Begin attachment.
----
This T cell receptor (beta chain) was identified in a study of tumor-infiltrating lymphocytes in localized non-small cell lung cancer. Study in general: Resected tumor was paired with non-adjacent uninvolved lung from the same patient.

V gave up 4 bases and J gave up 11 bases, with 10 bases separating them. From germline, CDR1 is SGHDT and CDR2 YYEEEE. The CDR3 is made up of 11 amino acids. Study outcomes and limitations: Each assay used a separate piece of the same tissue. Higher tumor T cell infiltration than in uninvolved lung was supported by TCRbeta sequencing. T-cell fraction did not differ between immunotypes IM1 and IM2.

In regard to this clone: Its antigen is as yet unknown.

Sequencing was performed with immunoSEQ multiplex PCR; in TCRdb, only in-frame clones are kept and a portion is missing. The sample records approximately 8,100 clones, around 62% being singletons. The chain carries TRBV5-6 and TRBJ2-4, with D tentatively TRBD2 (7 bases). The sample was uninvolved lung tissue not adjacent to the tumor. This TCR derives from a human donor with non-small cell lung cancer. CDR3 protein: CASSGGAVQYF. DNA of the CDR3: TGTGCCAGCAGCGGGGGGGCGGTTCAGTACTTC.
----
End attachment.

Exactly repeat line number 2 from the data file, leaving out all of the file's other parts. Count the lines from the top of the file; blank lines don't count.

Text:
V gave up 4 bases and J gave up 11 bases, with 10 bases separating them. From germline, CDR1 is SGHDT and CDR2 YYEEEE. The CDR3 is made up of 11 amino acids. Study outcomes and limitations: Each assay used a separate piece of the same tissue. Higher tumor T cell infiltration than in uninvolved lung was supported by TCRbeta sequencing. T-cell fraction did not differ between immunotypes IM1 and IM2.